Book
Numbering (SBN) created in 1966
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Glassblowing
Glassblowing
Glassblowing
is a glassforming technique that involves inflating molten glass into a bubble (or parison), with the aid of a blowpipe (or blow tube). A person who blows glass is called a glassblower, glassmith, or gaffer
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Marianne Moore
Marianne Craig Moore (November 15, 1887 – February 5, 1972) was an American Modernist poet, critic, translator, and editor. Her poetry is noted for formal innovation, precise diction, irony, and wit.Contents1 Early life 2 Poetic career 3 Poetic style 4 Selected works 5 References 6 External linksEarly life[edit] Moore was born in Kirkwood, Missouri, in the manse of the Presbyterian church where her maternal grandfather, John Riddle Warner, served as pastor. Her parents separated before she was born after her father, John Milton Moore, a mechanical engineer and inventor, suffered a psychotic episode; Moore never met him. She and her older brother, John Warner Moore, were reared by their mother, Mary Warner Moore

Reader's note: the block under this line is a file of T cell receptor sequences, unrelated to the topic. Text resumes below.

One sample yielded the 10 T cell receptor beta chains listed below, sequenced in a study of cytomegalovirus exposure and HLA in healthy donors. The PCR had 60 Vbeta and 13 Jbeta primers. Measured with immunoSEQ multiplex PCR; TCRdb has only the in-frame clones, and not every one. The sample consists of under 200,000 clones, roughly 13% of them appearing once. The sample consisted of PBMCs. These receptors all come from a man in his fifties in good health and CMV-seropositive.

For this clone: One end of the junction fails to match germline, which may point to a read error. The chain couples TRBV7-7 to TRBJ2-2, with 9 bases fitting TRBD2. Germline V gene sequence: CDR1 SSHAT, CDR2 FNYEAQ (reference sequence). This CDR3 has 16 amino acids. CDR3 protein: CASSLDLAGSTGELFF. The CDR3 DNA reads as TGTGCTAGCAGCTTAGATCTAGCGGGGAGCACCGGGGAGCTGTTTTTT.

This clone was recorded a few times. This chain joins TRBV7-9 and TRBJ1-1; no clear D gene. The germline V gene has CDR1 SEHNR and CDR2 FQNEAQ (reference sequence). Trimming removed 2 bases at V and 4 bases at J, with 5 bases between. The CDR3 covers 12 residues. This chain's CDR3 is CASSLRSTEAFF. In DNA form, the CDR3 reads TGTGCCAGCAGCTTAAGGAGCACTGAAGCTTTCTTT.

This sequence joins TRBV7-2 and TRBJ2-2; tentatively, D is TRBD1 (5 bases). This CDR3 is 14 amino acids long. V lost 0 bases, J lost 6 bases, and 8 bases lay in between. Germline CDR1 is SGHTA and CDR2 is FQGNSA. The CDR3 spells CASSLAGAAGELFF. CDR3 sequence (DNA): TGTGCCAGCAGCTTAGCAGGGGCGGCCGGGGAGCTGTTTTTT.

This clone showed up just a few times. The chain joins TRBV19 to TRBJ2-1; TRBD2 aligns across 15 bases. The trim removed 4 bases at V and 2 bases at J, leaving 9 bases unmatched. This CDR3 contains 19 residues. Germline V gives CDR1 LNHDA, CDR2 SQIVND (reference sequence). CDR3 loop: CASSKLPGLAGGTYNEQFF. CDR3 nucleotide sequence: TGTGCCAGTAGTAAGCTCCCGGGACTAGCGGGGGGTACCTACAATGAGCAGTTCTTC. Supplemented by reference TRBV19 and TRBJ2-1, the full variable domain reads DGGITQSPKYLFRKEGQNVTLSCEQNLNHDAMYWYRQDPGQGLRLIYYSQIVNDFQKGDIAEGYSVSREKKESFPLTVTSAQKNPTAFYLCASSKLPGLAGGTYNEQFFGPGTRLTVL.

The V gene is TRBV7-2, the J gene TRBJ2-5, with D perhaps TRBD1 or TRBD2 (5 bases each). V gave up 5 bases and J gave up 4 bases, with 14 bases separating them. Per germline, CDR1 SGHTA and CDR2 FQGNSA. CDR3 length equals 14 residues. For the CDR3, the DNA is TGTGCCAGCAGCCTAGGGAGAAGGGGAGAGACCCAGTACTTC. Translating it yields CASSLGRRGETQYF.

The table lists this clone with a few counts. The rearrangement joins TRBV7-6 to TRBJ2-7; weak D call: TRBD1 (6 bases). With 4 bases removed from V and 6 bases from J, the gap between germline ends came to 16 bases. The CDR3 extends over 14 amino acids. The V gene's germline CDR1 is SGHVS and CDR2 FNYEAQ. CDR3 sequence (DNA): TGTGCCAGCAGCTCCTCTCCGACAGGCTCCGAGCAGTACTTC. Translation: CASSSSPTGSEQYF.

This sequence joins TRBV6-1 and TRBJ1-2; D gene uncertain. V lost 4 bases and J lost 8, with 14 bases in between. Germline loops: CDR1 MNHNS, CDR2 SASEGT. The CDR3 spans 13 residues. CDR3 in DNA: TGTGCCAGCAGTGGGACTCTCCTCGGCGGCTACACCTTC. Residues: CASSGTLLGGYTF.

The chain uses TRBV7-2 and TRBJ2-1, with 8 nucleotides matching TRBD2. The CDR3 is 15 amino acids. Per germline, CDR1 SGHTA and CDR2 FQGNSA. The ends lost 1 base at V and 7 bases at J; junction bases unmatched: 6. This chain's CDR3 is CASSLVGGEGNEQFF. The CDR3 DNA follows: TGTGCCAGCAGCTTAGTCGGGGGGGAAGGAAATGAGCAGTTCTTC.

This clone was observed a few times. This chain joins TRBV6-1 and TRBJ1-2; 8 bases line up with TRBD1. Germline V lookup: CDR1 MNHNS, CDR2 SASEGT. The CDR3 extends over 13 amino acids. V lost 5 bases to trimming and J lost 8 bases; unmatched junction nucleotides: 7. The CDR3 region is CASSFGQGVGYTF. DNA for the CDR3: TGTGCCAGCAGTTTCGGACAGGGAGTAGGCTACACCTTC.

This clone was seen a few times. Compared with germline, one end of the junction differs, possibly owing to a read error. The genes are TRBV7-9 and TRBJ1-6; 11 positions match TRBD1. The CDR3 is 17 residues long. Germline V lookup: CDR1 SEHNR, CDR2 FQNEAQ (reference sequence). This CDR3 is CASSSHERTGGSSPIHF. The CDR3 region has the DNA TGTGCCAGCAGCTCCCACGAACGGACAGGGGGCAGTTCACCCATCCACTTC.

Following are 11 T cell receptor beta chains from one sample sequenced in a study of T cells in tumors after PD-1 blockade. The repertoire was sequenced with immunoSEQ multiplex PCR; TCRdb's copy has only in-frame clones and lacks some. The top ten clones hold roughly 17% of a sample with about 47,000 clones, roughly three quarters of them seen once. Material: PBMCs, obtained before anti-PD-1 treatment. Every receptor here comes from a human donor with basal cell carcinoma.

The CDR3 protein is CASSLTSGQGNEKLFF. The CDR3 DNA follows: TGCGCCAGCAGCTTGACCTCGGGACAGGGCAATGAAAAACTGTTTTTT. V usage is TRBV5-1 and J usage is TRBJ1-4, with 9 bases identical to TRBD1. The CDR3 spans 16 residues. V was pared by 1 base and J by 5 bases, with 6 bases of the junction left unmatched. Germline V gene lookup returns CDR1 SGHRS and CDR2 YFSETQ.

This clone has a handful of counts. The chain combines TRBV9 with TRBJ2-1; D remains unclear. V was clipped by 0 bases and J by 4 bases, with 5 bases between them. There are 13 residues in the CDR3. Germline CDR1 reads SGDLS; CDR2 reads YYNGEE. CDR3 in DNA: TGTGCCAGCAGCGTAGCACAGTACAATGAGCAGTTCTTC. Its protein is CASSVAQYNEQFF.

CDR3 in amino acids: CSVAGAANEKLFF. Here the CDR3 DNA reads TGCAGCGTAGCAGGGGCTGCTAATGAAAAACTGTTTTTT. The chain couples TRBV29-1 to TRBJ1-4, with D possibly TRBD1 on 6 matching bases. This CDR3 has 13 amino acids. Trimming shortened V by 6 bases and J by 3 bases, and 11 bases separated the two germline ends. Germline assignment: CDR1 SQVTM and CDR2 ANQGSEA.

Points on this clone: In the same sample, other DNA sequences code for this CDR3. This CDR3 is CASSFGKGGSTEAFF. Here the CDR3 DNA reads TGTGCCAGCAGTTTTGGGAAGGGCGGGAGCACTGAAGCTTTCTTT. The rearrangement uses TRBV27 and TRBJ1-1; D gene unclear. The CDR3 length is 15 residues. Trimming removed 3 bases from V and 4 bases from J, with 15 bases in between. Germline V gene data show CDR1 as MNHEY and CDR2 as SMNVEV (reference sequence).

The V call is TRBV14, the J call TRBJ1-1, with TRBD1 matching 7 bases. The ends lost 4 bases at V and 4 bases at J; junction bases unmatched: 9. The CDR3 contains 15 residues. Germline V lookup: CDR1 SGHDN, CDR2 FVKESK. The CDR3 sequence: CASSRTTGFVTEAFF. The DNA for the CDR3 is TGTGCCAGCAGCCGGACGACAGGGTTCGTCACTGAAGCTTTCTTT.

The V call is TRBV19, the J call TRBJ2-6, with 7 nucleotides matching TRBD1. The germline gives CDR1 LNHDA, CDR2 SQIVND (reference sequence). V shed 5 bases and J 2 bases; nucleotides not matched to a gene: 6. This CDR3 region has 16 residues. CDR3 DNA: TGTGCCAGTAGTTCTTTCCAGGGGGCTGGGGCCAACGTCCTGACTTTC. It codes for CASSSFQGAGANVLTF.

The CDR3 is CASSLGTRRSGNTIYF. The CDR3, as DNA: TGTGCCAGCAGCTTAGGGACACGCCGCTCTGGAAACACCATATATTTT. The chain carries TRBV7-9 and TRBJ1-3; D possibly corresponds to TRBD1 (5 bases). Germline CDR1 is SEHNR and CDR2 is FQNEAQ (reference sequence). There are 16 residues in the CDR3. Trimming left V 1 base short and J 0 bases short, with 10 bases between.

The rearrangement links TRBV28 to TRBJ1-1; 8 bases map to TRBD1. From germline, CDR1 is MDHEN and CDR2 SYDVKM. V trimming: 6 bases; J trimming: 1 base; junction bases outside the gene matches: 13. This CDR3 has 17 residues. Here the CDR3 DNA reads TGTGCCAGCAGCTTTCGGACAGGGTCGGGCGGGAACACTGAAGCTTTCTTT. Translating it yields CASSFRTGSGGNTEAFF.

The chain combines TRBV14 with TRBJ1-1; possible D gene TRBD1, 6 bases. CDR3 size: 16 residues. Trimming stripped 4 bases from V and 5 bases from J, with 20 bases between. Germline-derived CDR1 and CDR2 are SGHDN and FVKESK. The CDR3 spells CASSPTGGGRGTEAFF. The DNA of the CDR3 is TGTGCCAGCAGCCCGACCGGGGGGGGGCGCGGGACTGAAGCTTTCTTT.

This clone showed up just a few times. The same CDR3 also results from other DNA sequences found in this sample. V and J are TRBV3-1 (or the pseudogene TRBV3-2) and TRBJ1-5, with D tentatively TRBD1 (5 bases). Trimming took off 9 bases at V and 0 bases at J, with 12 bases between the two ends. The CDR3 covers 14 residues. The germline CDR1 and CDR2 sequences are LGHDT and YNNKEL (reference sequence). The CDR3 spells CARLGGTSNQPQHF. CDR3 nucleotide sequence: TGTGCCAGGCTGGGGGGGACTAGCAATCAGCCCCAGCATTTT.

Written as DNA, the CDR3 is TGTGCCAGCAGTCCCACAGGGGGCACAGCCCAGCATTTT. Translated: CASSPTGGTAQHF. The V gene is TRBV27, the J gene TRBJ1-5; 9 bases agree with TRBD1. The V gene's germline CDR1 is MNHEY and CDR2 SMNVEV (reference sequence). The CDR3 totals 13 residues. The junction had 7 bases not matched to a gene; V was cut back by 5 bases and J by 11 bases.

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National Book Award
The National Book Awards are a set of annual U.S. literary awards.[1][2] At the final National Book Awards Ceremony every November, the National Book Foundation presents the National Book Awards and two lifetime achievement awards to authors. The National Book Awards were established in 1936 by the American Booksellers Association,[3][4] abandoned during World War II, and re-established by three book industry organizations in 1950. Non-U.S. authors and publishers were eligible for the pre-war awards. Now they are presented to U.S